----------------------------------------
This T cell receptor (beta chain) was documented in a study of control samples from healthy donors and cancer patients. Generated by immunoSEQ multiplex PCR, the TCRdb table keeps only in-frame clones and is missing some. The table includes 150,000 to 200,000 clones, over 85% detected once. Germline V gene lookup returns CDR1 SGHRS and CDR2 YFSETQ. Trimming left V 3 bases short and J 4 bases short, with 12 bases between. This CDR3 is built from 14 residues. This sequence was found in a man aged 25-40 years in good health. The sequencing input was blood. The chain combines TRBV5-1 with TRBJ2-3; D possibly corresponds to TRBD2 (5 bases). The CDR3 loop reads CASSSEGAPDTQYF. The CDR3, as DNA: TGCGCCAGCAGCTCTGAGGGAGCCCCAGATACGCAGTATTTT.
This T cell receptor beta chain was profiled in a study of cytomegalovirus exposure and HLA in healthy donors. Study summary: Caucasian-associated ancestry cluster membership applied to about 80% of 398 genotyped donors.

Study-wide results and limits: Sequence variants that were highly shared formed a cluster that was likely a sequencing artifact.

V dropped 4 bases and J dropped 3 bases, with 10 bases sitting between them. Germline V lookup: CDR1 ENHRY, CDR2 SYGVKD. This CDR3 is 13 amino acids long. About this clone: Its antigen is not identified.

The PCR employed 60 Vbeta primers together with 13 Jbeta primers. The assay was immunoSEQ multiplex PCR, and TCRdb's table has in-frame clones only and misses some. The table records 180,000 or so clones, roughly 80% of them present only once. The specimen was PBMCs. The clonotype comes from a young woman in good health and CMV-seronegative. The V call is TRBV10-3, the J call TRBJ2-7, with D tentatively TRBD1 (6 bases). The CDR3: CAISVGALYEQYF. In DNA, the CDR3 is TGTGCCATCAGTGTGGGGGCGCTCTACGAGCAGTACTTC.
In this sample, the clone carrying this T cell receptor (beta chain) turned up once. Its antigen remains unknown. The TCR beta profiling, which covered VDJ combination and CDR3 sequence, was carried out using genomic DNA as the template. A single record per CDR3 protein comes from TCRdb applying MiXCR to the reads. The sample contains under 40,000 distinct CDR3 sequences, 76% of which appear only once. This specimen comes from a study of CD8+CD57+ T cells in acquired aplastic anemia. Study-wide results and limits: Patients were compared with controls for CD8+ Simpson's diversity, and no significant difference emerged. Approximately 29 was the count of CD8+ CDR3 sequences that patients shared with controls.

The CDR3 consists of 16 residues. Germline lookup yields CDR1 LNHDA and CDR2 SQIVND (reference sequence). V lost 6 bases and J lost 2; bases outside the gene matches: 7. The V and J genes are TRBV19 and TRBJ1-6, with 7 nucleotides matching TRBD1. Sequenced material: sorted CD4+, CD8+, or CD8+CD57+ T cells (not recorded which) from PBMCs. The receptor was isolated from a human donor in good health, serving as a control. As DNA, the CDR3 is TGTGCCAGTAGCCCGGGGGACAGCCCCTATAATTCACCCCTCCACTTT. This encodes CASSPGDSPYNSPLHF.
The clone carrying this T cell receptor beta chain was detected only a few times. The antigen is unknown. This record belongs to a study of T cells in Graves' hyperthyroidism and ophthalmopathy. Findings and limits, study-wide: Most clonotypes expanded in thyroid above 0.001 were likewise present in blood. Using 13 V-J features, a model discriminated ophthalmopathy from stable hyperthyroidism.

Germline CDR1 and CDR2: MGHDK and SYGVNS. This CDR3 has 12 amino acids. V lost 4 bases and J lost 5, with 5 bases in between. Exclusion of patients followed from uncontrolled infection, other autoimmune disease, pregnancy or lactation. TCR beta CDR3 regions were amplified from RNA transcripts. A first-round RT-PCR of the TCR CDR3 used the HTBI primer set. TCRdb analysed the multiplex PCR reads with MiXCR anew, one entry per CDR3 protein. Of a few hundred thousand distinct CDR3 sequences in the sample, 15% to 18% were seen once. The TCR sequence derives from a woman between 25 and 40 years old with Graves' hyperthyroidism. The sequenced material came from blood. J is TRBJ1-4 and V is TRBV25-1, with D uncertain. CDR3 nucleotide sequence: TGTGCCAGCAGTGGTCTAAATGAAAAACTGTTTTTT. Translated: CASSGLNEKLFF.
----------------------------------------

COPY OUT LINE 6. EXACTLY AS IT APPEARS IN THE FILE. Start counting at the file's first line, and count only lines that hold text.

In this sample, the clone carrying this T cell receptor (beta chain) turned up once. Its antigen remains unknown. The TCR beta profiling, which covered VDJ combination and CDR3 sequence, was carried out using genomic DNA as the template. A single record per CDR3 protein comes from TCRdb applying MiXCR to the reads. The sample contains under 40,000 distinct CDR3 sequences, 76% of which appear only once. This specimen comes from a study of CD8+CD57+ T cells in acquired aplastic anemia. Study-wide results and limits: Patients were compared with controls for CD8+ Simpson's diversity, and no significant difference emerged. Approximately 29 was the count of CD8+ CDR3 sequences that patients shared with controls.